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Vulnerability and Adaptation Assessments Hands-On Training Workshop, Paraguay, August 14-18 2006 Impact, vulnerability and adaptation assessment for coastal zones Outline Drivers & impacts on coastal areas Adaptation options V&A tools & data sources Integrating mechanisms Conclusions

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Vulnerability and Adaptation Assessments Hands-On Training Workshop,Paraguay, August 14-18 2006Impact, vulnerability and adaptation assessment for coastal zones

  • Drivers & impacts on coastal areas
  • Adaptation options
  • V&A tools & data sources
  • Integrating mechanisms
  • Conclusions
climate change and coastal resources
Climate Change and Coastal Resources
  • Coastal resources will be affected by a number of consequences of climate change, including:
    • Higher sea levels
    • Higher sea temperatures
    • Changes in precipitation patterns and coastal runoff
    • Changed oceanic conditions
    • Changes in storm tracks, frequencies, and intensities
the main biophysical effects of relative sea level rise

Table 5.2. The main biophysical effects of relative sea level rise, including relevant interacting factors. Some factors (e.g., sediment supply) appear twice because they may be influenced by both climate and nonclimate factors (adapted from Nicholls, 2002).

Biogeophysical effect

Other relevant factors



Inundation, flood and storm damage


Wave and storm climate, morphological changes, sediment supply

Sediment supply, flood management, morphological changes, land claim

Backwater effect (river)


Catchment management and land use

Wetland loss (and change)

CO2 fertilization

Sediment supply

Sediment supply, migration space, direct destruction


Sediment supply, wave and storm climate

Sediment supply

Saltwater intrusion

Surface waters


Catchment management and land use



Land use, aquifer use

Rising water tables/impeded drainage


Land use, aquifer use

The Main Biophysical Effects of Relative Sea Level Rise
some climate change factors

Biogeophysical effects

Climate factor

Direction of change

Some Climate Change Factors

Table 5.1. Some climate change and related factors relevant to coasts and their biogeophysical effects (taken from Nicholls, 2002)

Sea water temperature (of surface waters)


Increased coral bleaching; migration of coastal species toward higher latitudes; decreased incidence of sea ice at higher latitudes

Precipitation intensity/run-off

Intensified hydrological cycle, with wide regional variations

Changed fluvial sediment supply; changed flood risk in coastal lowlands; but also consider catchment management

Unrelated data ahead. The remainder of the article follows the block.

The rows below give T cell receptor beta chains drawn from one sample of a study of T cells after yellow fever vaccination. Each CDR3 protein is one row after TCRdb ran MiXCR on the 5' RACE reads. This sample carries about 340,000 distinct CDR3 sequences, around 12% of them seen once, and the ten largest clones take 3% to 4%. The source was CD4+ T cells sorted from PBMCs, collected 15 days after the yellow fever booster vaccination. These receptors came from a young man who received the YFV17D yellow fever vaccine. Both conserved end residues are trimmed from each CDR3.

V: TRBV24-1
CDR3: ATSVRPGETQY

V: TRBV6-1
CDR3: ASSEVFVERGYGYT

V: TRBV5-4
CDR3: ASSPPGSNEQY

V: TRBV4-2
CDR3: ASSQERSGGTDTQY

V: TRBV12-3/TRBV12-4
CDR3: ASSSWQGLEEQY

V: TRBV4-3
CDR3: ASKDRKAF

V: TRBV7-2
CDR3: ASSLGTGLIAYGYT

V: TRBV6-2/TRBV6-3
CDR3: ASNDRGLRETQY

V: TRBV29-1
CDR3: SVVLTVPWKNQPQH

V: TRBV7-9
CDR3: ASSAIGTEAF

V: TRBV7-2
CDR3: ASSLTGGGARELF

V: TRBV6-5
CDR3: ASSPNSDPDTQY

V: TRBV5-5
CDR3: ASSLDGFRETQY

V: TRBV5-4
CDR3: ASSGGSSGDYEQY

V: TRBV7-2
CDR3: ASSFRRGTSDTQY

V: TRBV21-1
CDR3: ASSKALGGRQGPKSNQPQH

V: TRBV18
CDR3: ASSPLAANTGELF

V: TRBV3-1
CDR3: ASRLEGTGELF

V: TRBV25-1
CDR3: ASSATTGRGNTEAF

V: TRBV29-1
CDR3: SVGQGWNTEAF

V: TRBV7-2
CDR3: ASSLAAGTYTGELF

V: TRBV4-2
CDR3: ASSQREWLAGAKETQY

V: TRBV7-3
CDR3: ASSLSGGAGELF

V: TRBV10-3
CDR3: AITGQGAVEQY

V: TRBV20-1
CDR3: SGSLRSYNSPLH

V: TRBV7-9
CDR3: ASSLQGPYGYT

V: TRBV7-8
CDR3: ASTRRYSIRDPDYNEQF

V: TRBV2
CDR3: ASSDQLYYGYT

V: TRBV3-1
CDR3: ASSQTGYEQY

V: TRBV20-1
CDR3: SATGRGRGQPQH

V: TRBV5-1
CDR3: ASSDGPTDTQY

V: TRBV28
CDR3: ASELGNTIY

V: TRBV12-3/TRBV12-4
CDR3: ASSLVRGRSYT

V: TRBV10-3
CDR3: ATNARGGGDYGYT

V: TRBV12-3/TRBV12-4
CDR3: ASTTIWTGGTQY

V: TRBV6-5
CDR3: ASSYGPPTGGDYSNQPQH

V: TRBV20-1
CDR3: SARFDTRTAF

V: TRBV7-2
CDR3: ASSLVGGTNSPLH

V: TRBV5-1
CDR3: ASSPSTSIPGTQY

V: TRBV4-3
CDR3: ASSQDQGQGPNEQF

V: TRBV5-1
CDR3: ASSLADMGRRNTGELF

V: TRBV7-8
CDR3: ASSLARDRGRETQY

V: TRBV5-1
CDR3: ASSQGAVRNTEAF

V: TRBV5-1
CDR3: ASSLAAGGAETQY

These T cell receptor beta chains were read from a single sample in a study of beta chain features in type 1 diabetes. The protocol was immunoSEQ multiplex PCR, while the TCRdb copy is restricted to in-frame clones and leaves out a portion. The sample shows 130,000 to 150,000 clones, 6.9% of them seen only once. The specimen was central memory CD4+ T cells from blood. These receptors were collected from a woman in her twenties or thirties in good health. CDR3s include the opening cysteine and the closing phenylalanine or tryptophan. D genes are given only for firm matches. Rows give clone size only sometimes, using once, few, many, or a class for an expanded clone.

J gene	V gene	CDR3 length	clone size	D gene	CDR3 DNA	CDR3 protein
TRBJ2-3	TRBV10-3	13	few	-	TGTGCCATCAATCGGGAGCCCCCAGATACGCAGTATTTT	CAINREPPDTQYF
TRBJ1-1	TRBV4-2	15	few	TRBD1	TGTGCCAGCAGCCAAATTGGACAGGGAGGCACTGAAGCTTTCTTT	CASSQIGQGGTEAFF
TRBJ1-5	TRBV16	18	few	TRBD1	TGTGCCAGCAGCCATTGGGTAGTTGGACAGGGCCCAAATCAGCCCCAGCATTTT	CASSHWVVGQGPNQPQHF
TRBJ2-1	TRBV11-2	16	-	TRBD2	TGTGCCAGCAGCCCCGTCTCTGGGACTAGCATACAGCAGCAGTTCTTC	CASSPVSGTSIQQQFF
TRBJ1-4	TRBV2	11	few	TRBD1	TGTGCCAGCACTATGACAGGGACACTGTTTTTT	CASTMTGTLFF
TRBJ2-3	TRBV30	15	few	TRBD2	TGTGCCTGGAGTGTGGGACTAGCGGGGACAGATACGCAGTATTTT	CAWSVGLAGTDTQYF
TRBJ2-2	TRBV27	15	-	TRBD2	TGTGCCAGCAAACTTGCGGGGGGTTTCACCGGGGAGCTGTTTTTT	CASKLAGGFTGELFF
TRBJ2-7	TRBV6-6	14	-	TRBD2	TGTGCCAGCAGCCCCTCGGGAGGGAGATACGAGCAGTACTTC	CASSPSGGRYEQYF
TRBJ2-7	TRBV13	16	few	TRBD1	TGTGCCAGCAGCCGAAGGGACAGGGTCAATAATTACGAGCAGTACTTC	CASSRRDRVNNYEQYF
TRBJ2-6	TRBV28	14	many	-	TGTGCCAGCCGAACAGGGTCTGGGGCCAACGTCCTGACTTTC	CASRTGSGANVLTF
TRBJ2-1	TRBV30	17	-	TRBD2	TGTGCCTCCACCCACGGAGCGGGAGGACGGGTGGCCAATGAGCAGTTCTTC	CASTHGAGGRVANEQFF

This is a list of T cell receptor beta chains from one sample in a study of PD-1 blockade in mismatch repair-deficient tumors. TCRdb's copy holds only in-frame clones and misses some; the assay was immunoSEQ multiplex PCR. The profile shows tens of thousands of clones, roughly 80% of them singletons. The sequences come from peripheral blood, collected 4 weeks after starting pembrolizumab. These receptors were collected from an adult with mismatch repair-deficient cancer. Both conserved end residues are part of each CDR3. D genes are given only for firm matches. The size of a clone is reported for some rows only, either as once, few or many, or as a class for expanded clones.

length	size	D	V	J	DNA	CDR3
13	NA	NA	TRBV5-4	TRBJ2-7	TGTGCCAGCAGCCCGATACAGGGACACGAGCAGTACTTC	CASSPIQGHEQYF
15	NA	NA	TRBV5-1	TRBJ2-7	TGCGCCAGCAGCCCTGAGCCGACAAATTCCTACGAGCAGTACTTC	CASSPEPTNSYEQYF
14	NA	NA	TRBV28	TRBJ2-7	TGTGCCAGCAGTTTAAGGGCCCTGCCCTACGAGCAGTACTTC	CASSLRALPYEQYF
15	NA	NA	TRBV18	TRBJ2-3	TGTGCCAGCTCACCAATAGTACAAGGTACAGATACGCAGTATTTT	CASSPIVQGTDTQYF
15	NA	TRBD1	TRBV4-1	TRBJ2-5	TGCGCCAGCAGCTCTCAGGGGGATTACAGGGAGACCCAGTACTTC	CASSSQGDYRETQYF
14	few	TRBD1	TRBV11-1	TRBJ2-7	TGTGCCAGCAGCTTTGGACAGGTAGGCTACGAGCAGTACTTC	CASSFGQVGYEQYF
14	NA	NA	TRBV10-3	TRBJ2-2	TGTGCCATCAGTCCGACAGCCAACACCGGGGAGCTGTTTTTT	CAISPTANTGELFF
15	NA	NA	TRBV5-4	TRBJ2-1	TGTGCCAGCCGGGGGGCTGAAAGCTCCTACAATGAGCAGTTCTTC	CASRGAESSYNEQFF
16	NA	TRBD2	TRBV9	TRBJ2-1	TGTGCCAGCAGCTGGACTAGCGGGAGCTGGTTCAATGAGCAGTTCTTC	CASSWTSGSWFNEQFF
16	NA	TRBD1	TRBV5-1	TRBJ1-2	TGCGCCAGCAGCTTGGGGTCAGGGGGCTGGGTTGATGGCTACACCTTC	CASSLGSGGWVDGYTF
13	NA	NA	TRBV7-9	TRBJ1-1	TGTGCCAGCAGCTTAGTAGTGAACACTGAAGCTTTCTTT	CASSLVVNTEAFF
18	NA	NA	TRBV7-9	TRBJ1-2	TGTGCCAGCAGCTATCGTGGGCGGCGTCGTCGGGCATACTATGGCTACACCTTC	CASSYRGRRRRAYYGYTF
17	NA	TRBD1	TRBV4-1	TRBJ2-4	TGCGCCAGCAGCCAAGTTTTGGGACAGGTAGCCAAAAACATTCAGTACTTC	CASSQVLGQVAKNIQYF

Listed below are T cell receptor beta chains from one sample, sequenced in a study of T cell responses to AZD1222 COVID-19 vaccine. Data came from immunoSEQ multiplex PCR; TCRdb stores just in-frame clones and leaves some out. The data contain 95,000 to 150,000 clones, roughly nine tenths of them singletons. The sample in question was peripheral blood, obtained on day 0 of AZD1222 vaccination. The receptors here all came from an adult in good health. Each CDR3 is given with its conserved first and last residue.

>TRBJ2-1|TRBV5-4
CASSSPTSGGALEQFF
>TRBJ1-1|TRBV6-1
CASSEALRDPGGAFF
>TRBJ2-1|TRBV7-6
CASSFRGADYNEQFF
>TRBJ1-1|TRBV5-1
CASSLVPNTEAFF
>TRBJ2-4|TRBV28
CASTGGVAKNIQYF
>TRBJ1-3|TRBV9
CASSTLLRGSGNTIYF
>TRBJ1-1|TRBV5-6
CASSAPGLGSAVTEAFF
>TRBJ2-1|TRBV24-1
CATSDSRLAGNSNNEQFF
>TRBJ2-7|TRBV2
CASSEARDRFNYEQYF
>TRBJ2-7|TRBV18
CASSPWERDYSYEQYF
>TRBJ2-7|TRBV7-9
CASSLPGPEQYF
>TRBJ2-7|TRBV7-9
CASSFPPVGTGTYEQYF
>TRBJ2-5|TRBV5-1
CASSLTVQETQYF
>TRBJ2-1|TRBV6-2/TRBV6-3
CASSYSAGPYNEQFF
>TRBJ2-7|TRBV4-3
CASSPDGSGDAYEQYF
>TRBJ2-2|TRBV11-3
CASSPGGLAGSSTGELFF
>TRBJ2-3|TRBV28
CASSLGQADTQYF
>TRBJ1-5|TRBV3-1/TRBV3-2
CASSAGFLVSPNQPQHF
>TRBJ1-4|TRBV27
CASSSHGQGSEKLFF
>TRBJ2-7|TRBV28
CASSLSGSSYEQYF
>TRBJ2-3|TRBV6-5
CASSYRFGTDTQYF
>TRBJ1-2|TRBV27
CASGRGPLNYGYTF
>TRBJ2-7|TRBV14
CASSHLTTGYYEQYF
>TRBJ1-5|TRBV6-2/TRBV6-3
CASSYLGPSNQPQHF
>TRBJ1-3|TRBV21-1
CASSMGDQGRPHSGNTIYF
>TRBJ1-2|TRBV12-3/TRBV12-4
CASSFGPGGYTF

Wave climate

Poorly known, but significant temporal and spatial variability expected

Changed patterns of erosion and accretion; changed storm impacts

Storm track, frequency, and intensity

Poorly known, but significant temporal and spatial variability expected

Changed occurrence of storm flooding and storm damage

Increased productivity in coastal ecosystems; decreased CaCO3 saturation impacts on coral reefs

Atmospheric CO2


current global predictions of sea level rise
Current Global Predictions of Sea Level Rise
  • IPCC Third Assessment Report (TAR) range for global-mean rise in sea level is between 9 cm and 88 cm by 2100
  • Change outside this range is possible, especially if Antarctica becomes a significant source
  • There is a “commitment to sea level rise” even if atmospheric GHG concentrations are stabilized
processes controlling sea level change
Processes Controlling Sea-LevelChange
  • Relative sea-level changes
land subsidence mexico city
Land Subsidence Mexico City


subsidence in mexico city and the chalco plain
Subsidence in Mexico City and the Chalco Plain

Source: Adapted from Ortega et al., 1993

factors in local predictions
Factors in Local Predictions
  • Relative sea level rise: global and regional components plus land movement
    • Land uplift can counter any global sea level rise
    • Land subsidence can exacerbate any global sea level rise
    • Other dynamic oceanic and climatic effects cause regional differences (oceanic circulation, wind and pressure, and ocean-water density differences add additional component)

Sea Level Rise at New York City1850 to 2100

IPCC TAR range

due to SRES emission scenarios

McCarthy et al., 2001

other climate change hurricane katrina
Other Climate Change(Hurricane Katrina)


caman peru and tsunami vulnerability
Caman, Peru, and Tsunami Vulnerability

atolls belize
Atolls, Belize


coral impacts
Coral Impacts
  • “Recent global increases in reef ecosystem degradation and mortality are exceeding the adaptive capacity of coral reef organisms and communities. The severity of this crisis will only intensify with future changes in the global climate.
  • While the net effects of climate change on coral reefs will be negative, coral reef organisms and communities are not necessarily doomed to total extinction.
  • Multiple environmental management strategies, from local to global, will be necessary to ensure the long-term sustainability of the world’s coral reef ecosystems.”

Buddemeier et al, 2004

coastal megacities 8 million people forecast for 2010







New York


Los Angeles









Rio de Janeiro

Buenos Aires


Coastal Megacities (>8 million people)Forecast for 2010
rio de janeiro s waterfront 1919
Rio de Janeiro's waterfront, 1919

rio de janeiro brazil
Rio de Janeiro, Brazil

havana cuba
Havana, Cuba


Controls on Coastal Position



littoral sediment



supply (±ve)

boundary conditions (external)

fluvial-delta inlet bypassing



resuspension & inlet bypassing

lagoon basin mud

mid-shelf mud

lower shoreface


marine sand wedge

inner-shelf sand









coastal tract

rio de la plata
Rio de la Plata

seawifs sediment plumes off the coast of chile
SeaWiFS: sediment plumes off the coast of Chile

beach erosion barbados
Beach Erosion, Barbados

Before Storm After Storm